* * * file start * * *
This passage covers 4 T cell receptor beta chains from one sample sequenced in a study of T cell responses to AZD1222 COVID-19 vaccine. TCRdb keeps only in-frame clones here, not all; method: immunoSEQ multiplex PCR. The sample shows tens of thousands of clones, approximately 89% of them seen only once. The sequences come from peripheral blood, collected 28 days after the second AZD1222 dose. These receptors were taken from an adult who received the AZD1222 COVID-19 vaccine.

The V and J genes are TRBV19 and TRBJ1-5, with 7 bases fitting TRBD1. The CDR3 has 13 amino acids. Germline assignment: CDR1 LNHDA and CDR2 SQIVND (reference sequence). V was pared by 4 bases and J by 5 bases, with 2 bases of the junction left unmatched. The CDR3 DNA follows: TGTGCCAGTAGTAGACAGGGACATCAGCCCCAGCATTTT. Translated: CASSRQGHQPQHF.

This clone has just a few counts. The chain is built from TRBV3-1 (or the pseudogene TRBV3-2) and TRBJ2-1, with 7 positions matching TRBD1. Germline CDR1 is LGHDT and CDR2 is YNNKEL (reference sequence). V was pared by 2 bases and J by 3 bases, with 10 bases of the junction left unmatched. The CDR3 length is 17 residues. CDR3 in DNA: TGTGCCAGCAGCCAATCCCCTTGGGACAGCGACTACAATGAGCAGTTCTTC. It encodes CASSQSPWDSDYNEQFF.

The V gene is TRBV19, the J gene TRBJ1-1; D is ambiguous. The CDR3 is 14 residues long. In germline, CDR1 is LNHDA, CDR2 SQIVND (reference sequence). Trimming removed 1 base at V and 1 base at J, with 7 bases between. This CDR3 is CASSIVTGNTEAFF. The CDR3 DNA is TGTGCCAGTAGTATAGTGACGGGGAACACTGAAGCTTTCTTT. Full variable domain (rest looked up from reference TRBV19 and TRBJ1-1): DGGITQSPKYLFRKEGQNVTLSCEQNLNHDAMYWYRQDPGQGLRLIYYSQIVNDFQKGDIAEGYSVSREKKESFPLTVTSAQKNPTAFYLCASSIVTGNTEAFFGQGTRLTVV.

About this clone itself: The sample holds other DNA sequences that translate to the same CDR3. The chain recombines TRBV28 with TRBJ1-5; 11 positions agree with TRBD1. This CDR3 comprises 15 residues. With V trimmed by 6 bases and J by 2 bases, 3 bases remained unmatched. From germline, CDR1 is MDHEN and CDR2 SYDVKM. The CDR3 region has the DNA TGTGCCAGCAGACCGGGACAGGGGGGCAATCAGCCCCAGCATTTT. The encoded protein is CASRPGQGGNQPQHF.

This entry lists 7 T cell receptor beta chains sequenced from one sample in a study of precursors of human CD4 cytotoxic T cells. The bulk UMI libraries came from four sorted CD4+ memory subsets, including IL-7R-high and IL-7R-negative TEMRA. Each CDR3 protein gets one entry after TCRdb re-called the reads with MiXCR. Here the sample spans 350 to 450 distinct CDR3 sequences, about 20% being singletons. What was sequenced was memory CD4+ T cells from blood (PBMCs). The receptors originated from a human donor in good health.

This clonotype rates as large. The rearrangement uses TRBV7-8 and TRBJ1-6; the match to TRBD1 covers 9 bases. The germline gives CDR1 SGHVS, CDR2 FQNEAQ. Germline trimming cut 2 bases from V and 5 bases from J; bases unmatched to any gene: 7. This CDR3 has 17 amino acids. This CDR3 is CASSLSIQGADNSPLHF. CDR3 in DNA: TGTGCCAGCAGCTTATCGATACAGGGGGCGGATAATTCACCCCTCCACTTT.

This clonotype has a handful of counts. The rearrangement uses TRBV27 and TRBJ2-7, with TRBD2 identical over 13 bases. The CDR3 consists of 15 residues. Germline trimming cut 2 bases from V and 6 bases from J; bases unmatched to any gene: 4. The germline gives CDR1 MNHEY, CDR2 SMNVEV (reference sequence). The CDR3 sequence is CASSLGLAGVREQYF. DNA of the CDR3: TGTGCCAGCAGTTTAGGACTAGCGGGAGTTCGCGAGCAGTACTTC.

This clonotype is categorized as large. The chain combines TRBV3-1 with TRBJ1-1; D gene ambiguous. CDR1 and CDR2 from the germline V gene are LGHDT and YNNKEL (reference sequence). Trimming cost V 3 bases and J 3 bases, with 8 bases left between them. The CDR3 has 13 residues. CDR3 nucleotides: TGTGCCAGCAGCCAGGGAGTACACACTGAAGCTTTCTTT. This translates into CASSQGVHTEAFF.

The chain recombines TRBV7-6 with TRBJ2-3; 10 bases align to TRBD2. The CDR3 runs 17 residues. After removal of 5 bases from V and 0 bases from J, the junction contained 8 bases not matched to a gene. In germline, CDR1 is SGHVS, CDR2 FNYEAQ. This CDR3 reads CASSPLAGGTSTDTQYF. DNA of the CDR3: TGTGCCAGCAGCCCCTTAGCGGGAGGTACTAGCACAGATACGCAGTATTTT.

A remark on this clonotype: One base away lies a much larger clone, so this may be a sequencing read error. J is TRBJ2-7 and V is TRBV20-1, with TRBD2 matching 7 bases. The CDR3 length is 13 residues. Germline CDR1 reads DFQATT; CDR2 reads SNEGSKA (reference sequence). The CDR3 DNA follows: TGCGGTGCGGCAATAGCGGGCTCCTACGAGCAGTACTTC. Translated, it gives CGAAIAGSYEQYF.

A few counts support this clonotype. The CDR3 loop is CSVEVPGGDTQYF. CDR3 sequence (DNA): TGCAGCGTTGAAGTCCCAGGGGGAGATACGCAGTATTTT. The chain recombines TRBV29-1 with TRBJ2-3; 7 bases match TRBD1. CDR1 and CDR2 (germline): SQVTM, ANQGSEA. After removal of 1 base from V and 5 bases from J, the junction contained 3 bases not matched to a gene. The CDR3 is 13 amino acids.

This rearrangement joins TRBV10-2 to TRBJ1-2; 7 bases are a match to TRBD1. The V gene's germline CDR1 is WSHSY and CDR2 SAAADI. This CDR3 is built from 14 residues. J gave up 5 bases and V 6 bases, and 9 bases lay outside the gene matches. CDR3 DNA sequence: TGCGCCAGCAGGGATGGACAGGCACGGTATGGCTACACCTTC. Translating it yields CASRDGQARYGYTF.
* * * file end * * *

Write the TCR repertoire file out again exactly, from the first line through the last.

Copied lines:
This passage covers 4 T cell receptor beta chains from one sample sequenced in a study of T cell responses to AZD1222 COVID-19 vaccine. TCRdb keeps only in-frame clones here, not all; method: immunoSEQ multiplex PCR. The sample shows tens of thousands of clones, approximately 89% of them seen only once. The sequences come from peripheral blood, collected 28 days after the second AZD1222 dose. These receptors were taken from an adult who received the AZD1222 COVID-19 vaccine.

The V and J genes are TRBV19 and TRBJ1-5, with 7 bases fitting TRBD1. The CDR3 has 13 amino acids. Germline assignment: CDR1 LNHDA and CDR2 SQIVND (reference sequence). V was pared by 4 bases and J by 5 bases, with 2 bases of the junction left unmatched. The CDR3 DNA follows: TGTGCCAGTAGTAGACAGGGACATCAGCCCCAGCATTTT. Translated: CASSRQGHQPQHF.

This clone has just a few counts. The chain is built from TRBV3-1 (or the pseudogene TRBV3-2) and TRBJ2-1, with 7 positions matching TRBD1. Germline CDR1 is LGHDT and CDR2 is YNNKEL (reference sequence). V was pared by 2 bases and J by 3 bases, with 10 bases of the junction left unmatched. The CDR3 length is 17 residues. CDR3 in DNA: TGTGCCAGCAGCCAATCCCCTTGGGACAGCGACTACAATGAGCAGTTCTTC. It encodes CASSQSPWDSDYNEQFF.

The V gene is TRBV19, the J gene TRBJ1-1; D is ambiguous. The CDR3 is 14 residues long. In germline, CDR1 is LNHDA, CDR2 SQIVND (reference sequence). Trimming removed 1 base at V and 1 base at J, with 7 bases between. This CDR3 is CASSIVTGNTEAFF. The CDR3 DNA is TGTGCCAGTAGTATAGTGACGGGGAACACTGAAGCTTTCTTT. Full variable domain (rest looked up from reference TRBV19 and TRBJ1-1): DGGITQSPKYLFRKEGQNVTLSCEQNLNHDAMYWYRQDPGQGLRLIYYSQIVNDFQKGDIAEGYSVSREKKESFPLTVTSAQKNPTAFYLCASSIVTGNTEAFFGQGTRLTVV.

About this clone itself: The sample holds other DNA sequences that translate to the same CDR3. The chain recombines TRBV28 with TRBJ1-5; 11 positions agree with TRBD1. This CDR3 comprises 15 residues. With V trimmed by 6 bases and J by 2 bases, 3 bases remained unmatched. From germline, CDR1 is MDHEN and CDR2 SYDVKM. The CDR3 region has the DNA TGTGCCAGCAGACCGGGACAGGGGGGCAATCAGCCCCAGCATTTT. The encoded protein is CASRPGQGGNQPQHF.

This entry lists 7 T cell receptor beta chains sequenced from one sample in a study of precursors of human CD4 cytotoxic T cells. The bulk UMI libraries came from four sorted CD4+ memory subsets, including IL-7R-high and IL-7R-negative TEMRA. Each CDR3 protein gets one entry after TCRdb re-called the reads with MiXCR. Here the sample spans 350 to 450 distinct CDR3 sequences, about 20% being singletons. What was sequenced was memory CD4+ T cells from blood (PBMCs). The receptors originated from a human donor in good health.

This clonotype rates as large. The rearrangement uses TRBV7-8 and TRBJ1-6; the match to TRBD1 covers 9 bases. The germline gives CDR1 SGHVS, CDR2 FQNEAQ. Germline trimming cut 2 bases from V and 5 bases from J; bases unmatched to any gene: 7. This CDR3 has 17 amino acids. This CDR3 is CASSLSIQGADNSPLHF. CDR3 in DNA: TGTGCCAGCAGCTTATCGATACAGGGGGCGGATAATTCACCCCTCCACTTT.

This clonotype has a handful of counts. The rearrangement uses TRBV27 and TRBJ2-7, with TRBD2 identical over 13 bases. The CDR3 consists of 15 residues. Germline trimming cut 2 bases from V and 6 bases from J; bases unmatched to any gene: 4. The germline gives CDR1 MNHEY, CDR2 SMNVEV (reference sequence). The CDR3 sequence is CASSLGLAGVREQYF. DNA of the CDR3: TGTGCCAGCAGTTTAGGACTAGCGGGAGTTCGCGAGCAGTACTTC.

This clonotype is categorized as large. The chain combines TRBV3-1 with TRBJ1-1; D gene ambiguous. CDR1 and CDR2 from the germline V gene are LGHDT and YNNKEL (reference sequence). Trimming cost V 3 bases and J 3 bases, with 8 bases left between them. The CDR3 has 13 residues. CDR3 nucleotides: TGTGCCAGCAGCCAGGGAGTACACACTGAAGCTTTCTTT. This translates into CASSQGVHTEAFF.

The chain recombines TRBV7-6 with TRBJ2-3; 10 bases align to TRBD2. The CDR3 runs 17 residues. After removal of 5 bases from V and 0 bases from J, the junction contained 8 bases not matched to a gene. In germline, CDR1 is SGHVS, CDR2 FNYEAQ. This CDR3 reads CASSPLAGGTSTDTQYF. DNA of the CDR3: TGTGCCAGCAGCCCCTTAGCGGGAGGTACTAGCACAGATACGCAGTATTTT.

A remark on this clonotype: One base away lies a much larger clone, so this may be a sequencing read error. J is TRBJ2-7 and V is TRBV20-1, with TRBD2 matching 7 bases. The CDR3 length is 13 residues. Germline CDR1 reads DFQATT; CDR2 reads SNEGSKA (reference sequence). The CDR3 DNA follows: TGCGGTGCGGCAATAGCGGGCTCCTACGAGCAGTACTTC. Translated, it gives CGAAIAGSYEQYF.

A few counts support this clonotype. The CDR3 loop is CSVEVPGGDTQYF. CDR3 sequence (DNA): TGCAGCGTTGAAGTCCCAGGGGGAGATACGCAGTATTTT. The chain recombines TRBV29-1 with TRBJ2-3; 7 bases match TRBD1. CDR1 and CDR2 (germline): SQVTM, ANQGSEA. After removal of 1 base from V and 5 bases from J, the junction contained 3 bases not matched to a gene. The CDR3 is 13 amino acids.

This rearrangement joins TRBV10-2 to TRBJ1-2; 7 bases are a match to TRBD1. The V gene's germline CDR1 is WSHSY and CDR2 SAAADI. This CDR3 is built from 14 residues. J gave up 5 bases and V 6 bases, and 9 bases lay outside the gene matches. CDR3 DNA sequence: TGCGCCAGCAGGGATGGACAGGCACGGTATGGCTACACCTTC. Translating it yields CASRDGQARYGYTF.